• Preserving an inclusive multilateral system is vital for LDCs but may come at a cost: what strategies for the LDCs?
• Give an arena where LDCs can identify and prioritise the challenges they will face after Bali and define the possible ways to face these challenges.
• Open a space in which LDCs can raise their concerns regarding the future of the system beyond technical issues and small package.
What matters to LDCs the most is that an inclusive multilateral trading system continues to exist after Bali.
The trade and economic environment has tremendously changed since the launch of the Doha Round and these changes have to be integrated into the reflexion on the way forward after Bali.
1. The production system and the world distribution of tasks (GVCs) have substantially changed since 2001. Moreover, the WTO has no longer the monopoly to define the rules and the liberalization path. This situation requires a rethinking of the role of the WTO versus the proliferation of mega deals, plurilaterals and RTAs;
2. Doha issues remain relevant but some non-less relevant issues have emerged. The question is which new topics can and should be integrated into the Doha mandate without jeopardizing the issues under discussion;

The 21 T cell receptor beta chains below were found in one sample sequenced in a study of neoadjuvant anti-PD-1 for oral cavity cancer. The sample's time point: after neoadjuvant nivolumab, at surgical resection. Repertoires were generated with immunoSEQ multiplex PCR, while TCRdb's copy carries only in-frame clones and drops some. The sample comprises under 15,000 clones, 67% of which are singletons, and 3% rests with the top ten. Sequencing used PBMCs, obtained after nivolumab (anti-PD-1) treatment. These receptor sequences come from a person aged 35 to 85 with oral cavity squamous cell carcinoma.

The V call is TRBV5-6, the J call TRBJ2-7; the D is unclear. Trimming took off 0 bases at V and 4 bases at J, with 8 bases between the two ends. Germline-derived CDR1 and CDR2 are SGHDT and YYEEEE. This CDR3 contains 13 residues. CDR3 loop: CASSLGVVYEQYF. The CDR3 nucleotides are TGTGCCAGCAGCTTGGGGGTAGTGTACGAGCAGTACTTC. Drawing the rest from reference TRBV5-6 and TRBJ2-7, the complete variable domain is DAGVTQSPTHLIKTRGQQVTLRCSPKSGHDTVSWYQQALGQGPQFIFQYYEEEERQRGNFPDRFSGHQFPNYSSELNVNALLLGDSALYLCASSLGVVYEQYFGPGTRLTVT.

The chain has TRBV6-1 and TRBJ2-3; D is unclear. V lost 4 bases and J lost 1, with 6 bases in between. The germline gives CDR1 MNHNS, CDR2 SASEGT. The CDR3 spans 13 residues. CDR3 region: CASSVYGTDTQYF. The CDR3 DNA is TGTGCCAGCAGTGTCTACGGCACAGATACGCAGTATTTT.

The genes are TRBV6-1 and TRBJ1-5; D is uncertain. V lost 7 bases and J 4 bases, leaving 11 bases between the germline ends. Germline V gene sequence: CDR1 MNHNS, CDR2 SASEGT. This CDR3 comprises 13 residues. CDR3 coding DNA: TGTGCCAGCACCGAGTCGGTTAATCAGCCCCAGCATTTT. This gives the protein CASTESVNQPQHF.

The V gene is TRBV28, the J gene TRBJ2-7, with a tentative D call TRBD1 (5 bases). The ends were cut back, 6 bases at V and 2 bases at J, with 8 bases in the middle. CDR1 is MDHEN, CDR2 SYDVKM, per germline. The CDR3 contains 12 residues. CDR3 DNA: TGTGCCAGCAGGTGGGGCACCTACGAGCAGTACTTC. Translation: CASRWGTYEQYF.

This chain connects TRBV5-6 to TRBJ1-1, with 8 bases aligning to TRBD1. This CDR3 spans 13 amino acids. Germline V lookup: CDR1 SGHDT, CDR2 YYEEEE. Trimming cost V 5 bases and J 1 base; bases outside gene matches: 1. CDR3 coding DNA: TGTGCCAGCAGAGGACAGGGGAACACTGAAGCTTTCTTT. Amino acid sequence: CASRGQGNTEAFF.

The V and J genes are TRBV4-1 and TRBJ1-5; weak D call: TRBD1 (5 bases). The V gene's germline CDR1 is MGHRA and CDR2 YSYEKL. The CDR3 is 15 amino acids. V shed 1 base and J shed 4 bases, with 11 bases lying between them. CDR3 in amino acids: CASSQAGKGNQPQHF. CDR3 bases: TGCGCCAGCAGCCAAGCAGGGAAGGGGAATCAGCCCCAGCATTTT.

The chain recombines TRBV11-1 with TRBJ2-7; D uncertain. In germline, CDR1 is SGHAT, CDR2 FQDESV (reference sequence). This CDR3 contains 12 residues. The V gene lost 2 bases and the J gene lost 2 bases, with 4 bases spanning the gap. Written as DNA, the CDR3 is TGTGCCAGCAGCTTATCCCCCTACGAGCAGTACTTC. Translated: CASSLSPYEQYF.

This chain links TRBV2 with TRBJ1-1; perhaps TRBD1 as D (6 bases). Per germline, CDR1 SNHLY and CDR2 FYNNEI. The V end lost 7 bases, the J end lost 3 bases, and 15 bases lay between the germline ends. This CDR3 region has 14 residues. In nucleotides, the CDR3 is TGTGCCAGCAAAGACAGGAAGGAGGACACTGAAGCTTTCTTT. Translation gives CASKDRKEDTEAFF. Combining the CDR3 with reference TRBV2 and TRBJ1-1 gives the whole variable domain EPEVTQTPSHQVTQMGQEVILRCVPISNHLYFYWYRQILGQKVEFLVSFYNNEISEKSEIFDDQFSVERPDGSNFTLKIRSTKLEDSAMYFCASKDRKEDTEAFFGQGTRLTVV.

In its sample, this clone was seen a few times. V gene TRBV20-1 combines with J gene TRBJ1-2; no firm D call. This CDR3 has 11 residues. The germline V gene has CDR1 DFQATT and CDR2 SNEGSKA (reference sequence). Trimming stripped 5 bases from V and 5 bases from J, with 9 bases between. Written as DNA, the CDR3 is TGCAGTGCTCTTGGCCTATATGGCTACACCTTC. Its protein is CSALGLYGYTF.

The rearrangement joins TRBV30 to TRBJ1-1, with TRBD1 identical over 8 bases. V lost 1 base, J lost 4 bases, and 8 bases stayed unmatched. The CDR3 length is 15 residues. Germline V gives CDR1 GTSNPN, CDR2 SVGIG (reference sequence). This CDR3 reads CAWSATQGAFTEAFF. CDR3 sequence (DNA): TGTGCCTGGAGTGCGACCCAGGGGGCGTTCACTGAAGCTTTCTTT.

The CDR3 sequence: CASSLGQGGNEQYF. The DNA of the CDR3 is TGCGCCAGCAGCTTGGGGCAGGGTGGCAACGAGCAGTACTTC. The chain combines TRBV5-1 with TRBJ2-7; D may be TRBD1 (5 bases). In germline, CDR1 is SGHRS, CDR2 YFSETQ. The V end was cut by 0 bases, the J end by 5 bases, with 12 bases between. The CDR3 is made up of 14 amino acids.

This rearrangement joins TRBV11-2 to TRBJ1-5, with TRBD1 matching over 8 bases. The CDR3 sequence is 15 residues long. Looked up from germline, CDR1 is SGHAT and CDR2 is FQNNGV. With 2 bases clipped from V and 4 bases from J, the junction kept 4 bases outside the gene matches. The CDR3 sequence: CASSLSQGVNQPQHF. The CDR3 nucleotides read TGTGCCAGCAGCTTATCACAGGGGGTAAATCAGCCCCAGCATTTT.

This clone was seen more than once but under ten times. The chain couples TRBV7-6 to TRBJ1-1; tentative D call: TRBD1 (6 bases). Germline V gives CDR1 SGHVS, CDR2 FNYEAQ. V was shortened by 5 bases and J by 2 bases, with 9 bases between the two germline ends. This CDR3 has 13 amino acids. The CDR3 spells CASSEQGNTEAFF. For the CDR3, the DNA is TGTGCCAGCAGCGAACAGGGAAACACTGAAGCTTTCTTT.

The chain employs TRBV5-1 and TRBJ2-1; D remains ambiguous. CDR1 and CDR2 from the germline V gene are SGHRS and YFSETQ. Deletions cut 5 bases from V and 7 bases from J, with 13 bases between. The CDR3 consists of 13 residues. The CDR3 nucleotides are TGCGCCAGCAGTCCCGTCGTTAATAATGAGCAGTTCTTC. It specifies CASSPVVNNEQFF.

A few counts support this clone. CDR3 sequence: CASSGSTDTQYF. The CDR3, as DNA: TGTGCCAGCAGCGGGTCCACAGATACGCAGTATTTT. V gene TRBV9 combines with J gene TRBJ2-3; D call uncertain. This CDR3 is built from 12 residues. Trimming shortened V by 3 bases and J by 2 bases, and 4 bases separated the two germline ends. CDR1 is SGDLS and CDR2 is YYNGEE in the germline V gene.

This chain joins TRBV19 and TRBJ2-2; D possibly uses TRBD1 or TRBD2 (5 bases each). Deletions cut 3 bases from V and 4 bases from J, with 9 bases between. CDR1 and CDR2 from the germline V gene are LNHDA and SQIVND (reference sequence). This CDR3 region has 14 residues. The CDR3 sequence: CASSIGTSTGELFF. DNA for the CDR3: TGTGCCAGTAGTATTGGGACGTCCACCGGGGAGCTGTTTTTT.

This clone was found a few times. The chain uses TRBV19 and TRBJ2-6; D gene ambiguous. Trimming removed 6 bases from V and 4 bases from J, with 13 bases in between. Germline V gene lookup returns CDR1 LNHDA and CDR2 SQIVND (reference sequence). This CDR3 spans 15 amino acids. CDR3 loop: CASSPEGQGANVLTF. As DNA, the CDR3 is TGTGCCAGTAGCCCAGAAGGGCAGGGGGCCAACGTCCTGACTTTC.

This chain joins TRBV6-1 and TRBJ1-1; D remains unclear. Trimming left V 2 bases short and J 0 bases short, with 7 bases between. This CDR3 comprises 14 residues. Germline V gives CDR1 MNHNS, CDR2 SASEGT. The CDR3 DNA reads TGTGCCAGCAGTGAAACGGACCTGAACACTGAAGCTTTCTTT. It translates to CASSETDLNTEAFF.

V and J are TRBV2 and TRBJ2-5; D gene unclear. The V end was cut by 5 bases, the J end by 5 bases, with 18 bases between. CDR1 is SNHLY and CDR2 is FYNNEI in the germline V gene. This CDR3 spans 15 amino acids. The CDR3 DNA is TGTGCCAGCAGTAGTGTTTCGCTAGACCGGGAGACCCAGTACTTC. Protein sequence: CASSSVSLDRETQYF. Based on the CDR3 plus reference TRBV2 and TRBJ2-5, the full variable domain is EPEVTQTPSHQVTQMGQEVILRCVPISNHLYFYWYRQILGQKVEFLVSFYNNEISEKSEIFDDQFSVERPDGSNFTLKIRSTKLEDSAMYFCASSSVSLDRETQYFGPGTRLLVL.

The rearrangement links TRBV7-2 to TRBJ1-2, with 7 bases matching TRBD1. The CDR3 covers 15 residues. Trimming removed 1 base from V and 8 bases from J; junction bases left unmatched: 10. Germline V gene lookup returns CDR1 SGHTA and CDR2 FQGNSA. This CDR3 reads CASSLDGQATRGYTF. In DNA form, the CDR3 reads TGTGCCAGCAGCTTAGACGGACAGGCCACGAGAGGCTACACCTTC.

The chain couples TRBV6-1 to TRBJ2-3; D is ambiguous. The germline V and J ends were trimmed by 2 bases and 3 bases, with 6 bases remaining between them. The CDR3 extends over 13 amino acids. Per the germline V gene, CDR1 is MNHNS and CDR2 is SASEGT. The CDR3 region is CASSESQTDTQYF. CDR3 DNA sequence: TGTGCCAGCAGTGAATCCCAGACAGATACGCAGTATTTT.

3. The present negotiating approach has led to hardly any results in twelve years. Negotiators have to define a new approach more conducive to achieving results (inclusiveness versus plurilaterals? Single undertaking or not? Replication of the model of the Trade Facilitation Agreement?)
4. A new negotiating approach may also require both rethinking the configuration of groupings and coalitions and addressing the question of differentiation.
This session will aim at addressing these changes in the perspective of the LDCs and their role not only within the system but also in saving the system they need.
LDCs have to have a voice in defining and addressing systemic issues. LDCs may have to question themselves about their positions on second best solutions in negotiating modes to ensure that negotiations continue to be done within WTO rather than outside. In addition, they may have to balance exemptions (which temporarily protect but marginalize in the longer-term) versus commitments (which are more costly but have a positive effect on investment and in securing the economic and trade environment).